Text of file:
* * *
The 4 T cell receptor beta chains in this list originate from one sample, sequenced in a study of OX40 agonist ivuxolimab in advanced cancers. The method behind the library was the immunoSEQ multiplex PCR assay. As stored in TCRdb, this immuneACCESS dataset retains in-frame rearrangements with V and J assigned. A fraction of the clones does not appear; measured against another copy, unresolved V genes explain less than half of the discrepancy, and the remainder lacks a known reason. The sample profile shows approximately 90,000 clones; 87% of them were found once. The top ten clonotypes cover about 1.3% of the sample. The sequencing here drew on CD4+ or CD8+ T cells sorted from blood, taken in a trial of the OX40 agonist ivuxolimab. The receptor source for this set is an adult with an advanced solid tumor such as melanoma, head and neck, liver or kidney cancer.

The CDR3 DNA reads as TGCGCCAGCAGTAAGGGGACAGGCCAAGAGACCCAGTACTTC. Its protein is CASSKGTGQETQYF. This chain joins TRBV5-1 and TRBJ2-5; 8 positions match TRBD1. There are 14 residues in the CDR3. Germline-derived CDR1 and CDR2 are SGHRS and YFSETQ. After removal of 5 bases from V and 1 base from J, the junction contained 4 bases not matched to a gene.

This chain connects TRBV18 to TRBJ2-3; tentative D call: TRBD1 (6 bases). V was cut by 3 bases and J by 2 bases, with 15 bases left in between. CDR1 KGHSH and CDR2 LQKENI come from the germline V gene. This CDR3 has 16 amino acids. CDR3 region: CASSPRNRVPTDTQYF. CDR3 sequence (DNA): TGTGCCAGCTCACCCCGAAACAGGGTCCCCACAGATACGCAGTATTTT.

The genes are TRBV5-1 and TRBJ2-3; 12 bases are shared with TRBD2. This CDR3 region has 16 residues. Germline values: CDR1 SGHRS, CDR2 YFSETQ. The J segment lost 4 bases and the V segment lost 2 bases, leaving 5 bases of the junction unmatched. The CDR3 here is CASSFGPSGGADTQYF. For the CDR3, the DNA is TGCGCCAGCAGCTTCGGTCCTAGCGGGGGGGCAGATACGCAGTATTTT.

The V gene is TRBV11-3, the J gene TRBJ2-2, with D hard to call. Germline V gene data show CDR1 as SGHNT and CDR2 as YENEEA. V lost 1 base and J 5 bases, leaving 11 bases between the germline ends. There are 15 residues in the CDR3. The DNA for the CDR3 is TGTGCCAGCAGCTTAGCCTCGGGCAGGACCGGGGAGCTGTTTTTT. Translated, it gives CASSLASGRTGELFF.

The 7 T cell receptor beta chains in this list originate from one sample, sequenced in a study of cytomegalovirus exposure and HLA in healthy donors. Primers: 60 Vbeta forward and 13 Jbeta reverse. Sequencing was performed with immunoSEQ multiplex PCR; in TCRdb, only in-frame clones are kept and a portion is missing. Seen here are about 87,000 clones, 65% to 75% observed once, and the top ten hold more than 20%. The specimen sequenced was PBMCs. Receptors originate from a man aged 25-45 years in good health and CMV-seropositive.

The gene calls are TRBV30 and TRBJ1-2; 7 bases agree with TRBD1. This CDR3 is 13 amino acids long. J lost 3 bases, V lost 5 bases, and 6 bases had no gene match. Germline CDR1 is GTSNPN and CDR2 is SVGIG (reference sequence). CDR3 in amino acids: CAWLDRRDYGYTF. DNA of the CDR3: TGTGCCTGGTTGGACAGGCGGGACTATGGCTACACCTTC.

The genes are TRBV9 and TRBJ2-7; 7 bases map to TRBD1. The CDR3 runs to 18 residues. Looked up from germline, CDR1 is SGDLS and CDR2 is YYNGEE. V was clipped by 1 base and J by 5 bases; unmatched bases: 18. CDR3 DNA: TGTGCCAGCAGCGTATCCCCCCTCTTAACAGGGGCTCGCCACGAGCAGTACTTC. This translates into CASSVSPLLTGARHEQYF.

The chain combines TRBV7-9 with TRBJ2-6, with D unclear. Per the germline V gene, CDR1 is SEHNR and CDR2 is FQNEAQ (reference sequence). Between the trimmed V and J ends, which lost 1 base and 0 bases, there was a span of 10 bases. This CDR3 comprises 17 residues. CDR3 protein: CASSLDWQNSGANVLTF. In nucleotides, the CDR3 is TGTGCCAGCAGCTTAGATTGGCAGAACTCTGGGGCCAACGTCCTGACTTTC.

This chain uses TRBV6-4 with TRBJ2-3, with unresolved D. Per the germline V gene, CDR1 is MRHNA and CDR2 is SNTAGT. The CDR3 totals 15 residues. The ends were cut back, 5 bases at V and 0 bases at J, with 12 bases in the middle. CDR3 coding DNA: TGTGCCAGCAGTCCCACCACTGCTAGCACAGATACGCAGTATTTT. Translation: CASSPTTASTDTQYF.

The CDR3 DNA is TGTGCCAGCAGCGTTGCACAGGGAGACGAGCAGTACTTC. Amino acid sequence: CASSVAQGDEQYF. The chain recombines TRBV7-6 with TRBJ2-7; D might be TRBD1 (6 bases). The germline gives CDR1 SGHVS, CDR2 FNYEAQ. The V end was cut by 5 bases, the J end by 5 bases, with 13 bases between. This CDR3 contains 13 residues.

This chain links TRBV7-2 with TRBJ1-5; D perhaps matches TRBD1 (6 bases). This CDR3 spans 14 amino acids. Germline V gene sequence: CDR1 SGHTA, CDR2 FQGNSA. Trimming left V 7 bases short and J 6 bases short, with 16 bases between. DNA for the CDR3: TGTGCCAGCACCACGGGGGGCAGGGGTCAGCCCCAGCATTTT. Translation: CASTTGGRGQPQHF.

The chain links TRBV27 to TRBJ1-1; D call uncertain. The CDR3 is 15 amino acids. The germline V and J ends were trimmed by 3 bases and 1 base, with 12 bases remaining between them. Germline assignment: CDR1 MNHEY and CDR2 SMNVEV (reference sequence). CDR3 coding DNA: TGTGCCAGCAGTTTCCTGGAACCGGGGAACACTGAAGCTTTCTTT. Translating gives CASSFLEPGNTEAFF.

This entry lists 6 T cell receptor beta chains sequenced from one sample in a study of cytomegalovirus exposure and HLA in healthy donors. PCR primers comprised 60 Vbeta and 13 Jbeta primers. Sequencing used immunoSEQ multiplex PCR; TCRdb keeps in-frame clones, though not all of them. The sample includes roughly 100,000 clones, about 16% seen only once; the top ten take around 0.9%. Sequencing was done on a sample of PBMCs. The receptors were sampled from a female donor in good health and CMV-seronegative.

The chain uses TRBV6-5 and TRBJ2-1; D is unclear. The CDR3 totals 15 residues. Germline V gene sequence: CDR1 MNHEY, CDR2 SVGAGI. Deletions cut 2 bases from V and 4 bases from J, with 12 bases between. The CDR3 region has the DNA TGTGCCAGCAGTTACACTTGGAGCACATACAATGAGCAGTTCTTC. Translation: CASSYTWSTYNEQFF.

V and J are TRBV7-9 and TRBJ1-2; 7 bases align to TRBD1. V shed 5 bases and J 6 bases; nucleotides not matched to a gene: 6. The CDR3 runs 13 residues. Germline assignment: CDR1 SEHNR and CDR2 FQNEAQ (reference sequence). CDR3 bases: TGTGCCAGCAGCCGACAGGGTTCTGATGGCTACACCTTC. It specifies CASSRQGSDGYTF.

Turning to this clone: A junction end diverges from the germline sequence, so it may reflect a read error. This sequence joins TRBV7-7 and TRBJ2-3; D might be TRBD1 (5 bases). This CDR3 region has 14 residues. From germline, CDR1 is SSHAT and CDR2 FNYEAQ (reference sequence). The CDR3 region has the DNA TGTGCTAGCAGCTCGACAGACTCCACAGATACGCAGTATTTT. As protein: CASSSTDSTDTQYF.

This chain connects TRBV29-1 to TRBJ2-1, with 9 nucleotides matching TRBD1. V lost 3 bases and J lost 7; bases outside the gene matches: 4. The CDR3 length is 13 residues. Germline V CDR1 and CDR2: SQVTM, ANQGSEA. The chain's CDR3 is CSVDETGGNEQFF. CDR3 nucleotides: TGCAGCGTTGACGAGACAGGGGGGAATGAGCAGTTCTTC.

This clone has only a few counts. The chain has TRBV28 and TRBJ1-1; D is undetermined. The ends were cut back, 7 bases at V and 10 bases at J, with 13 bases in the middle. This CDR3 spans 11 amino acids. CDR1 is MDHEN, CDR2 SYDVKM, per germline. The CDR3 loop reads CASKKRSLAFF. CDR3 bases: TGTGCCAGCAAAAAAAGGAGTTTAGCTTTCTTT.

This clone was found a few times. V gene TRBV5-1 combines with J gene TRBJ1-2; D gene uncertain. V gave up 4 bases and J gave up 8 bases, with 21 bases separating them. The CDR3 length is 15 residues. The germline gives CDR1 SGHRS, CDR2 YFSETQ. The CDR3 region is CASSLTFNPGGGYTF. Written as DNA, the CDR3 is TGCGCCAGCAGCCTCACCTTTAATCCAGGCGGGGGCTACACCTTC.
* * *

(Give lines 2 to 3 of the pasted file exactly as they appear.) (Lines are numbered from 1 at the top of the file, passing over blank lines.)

The CDR3 DNA reads as TGCGCCAGCAGTAAGGGGACAGGCCAAGAGACCCAGTACTTC. Its protein is CASSKGTGQETQYF. This chain joins TRBV5-1 and TRBJ2-5; 8 positions match TRBD1. There are 14 residues in the CDR3. Germline-derived CDR1 and CDR2 are SGHRS and YFSETQ. After removal of 5 bases from V and 1 base from J, the junction contained 4 bases not matched to a gene.

This chain connects TRBV18 to TRBJ2-3; tentative D call: TRBD1 (6 bases). V was cut by 3 bases and J by 2 bases, with 15 bases left in between. CDR1 KGHSH and CDR2 LQKENI come from the germline V gene. This CDR3 has 16 amino acids. CDR3 region: CASSPRNRVPTDTQYF. CDR3 sequence (DNA): TGTGCCAGCTCACCCCGAAACAGGGTCCCCACAGATACGCAGTATTTT.